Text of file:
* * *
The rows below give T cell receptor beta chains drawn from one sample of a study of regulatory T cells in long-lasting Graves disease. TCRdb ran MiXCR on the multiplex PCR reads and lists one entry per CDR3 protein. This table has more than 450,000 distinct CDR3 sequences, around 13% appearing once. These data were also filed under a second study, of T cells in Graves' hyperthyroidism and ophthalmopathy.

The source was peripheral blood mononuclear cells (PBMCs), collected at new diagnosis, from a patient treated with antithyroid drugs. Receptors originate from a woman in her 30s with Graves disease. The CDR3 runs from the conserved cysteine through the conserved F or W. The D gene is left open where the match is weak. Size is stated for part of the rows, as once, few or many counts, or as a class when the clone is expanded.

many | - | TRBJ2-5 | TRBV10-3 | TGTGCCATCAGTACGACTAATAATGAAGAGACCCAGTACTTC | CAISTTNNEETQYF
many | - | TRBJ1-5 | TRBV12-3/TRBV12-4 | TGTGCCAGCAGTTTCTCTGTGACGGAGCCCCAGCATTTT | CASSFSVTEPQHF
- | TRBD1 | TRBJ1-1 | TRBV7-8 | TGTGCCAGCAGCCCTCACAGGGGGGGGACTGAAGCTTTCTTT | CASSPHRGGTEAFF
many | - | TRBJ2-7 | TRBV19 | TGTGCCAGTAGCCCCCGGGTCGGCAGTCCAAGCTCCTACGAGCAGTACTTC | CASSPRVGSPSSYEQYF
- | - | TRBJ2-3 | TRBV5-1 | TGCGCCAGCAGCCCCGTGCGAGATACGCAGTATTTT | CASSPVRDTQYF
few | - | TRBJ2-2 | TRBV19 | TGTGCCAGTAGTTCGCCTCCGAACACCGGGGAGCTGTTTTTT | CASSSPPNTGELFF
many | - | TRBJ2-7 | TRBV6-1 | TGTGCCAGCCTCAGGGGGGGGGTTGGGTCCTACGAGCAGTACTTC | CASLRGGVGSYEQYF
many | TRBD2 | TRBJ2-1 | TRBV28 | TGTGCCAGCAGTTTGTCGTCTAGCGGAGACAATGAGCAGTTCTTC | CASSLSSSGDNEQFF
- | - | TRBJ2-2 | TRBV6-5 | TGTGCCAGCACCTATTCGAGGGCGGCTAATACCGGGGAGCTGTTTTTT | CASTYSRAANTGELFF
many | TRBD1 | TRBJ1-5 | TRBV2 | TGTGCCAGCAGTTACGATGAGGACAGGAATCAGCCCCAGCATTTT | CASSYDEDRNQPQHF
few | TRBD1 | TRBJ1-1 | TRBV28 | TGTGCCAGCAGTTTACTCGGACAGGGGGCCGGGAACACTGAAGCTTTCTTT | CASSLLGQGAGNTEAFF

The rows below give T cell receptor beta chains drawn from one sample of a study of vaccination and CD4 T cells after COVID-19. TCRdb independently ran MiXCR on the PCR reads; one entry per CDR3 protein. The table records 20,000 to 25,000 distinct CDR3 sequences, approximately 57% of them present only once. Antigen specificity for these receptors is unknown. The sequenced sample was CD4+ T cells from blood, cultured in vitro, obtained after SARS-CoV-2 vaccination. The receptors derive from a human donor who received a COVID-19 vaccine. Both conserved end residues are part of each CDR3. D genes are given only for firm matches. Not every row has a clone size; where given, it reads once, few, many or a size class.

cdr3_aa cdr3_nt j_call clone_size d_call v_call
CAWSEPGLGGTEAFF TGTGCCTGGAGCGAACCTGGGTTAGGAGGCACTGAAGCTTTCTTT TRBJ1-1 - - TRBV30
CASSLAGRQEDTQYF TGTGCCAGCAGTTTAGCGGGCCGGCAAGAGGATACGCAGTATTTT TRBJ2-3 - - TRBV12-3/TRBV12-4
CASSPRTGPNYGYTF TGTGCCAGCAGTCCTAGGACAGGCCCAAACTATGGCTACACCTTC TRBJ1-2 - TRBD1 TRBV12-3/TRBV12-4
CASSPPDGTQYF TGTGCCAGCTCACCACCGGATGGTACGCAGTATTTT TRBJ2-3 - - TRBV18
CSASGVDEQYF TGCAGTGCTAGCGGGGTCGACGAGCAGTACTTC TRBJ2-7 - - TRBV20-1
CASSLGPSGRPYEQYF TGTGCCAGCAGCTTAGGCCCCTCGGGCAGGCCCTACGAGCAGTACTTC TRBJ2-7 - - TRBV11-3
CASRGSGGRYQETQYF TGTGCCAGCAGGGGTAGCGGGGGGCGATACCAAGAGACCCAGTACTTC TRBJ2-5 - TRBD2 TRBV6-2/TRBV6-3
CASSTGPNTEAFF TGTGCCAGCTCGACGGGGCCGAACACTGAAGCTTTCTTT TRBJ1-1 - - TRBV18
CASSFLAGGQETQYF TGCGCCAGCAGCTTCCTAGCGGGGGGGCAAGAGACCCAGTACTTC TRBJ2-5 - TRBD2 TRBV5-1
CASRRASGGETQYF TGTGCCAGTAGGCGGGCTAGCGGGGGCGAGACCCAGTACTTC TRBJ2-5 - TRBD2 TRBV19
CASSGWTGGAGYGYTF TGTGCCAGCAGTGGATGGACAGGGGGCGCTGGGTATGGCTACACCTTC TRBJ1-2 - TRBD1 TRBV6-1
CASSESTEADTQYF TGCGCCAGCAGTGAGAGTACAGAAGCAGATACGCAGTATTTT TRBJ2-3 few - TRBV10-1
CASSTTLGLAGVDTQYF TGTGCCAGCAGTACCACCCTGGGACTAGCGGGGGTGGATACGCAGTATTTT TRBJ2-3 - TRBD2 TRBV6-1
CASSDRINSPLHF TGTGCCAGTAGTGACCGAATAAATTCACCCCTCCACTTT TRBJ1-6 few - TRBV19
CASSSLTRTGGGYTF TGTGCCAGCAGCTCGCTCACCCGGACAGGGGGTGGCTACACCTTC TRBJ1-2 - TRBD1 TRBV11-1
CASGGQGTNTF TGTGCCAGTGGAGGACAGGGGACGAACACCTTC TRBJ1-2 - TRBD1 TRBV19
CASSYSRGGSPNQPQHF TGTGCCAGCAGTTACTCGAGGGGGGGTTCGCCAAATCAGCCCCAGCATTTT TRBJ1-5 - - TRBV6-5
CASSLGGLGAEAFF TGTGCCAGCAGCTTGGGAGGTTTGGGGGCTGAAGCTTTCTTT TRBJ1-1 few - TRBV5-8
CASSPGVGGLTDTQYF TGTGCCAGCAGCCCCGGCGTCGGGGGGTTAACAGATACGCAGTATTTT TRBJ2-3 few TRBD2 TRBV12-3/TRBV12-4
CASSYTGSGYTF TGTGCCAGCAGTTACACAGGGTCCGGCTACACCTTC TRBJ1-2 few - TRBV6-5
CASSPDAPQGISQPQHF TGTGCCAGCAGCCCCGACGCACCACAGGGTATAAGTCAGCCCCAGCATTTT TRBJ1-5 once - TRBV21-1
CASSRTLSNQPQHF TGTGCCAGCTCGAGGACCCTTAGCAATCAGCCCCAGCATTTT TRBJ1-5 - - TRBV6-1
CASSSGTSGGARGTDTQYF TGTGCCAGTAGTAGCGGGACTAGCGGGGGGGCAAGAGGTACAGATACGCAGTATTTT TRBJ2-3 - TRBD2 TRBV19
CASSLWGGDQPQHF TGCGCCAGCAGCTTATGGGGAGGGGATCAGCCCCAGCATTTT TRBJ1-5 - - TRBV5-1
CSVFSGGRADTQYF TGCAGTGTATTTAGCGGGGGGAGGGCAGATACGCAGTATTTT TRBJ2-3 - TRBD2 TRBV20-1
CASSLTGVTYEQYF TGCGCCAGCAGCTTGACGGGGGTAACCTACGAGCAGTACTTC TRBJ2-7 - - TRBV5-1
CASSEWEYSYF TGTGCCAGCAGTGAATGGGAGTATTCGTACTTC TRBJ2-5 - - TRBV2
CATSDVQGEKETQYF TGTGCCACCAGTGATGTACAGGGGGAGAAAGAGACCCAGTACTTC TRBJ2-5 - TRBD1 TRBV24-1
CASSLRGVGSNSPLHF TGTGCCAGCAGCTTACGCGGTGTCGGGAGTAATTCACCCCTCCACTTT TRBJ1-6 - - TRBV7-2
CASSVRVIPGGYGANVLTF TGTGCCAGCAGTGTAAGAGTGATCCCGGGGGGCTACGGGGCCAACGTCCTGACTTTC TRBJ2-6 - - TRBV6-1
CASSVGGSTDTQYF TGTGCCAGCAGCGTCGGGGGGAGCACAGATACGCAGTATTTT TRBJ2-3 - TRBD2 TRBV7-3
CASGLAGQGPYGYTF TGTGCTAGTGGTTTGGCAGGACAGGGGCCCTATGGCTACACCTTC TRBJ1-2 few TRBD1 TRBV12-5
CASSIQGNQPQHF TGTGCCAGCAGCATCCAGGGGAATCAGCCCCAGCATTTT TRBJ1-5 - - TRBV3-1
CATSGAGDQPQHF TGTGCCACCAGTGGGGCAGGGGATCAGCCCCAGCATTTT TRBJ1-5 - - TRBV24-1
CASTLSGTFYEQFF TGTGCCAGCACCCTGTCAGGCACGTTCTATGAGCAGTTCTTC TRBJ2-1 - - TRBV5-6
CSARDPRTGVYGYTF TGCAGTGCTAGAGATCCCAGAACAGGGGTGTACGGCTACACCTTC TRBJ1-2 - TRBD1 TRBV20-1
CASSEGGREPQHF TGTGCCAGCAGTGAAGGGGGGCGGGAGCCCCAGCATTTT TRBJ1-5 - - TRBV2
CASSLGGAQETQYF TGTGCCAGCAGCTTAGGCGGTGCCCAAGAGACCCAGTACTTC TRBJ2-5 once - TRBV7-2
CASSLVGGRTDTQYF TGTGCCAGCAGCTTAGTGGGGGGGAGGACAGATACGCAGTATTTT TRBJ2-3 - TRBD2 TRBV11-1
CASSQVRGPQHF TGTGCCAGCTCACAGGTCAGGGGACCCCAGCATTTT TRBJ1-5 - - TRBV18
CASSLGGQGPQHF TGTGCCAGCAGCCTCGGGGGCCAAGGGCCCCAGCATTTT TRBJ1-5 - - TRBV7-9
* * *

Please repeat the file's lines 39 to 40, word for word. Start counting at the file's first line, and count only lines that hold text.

CASSLWGGDQPQHF TGCGCCAGCAGCTTATGGGGAGGGGATCAGCCCCAGCATTTT TRBJ1-5 - - TRBV5-1
CSVFSGGRADTQYF TGCAGTGTATTTAGCGGGGGGAGGGCAGATACGCAGTATTTT TRBJ2-3 - TRBD2 TRBV20-1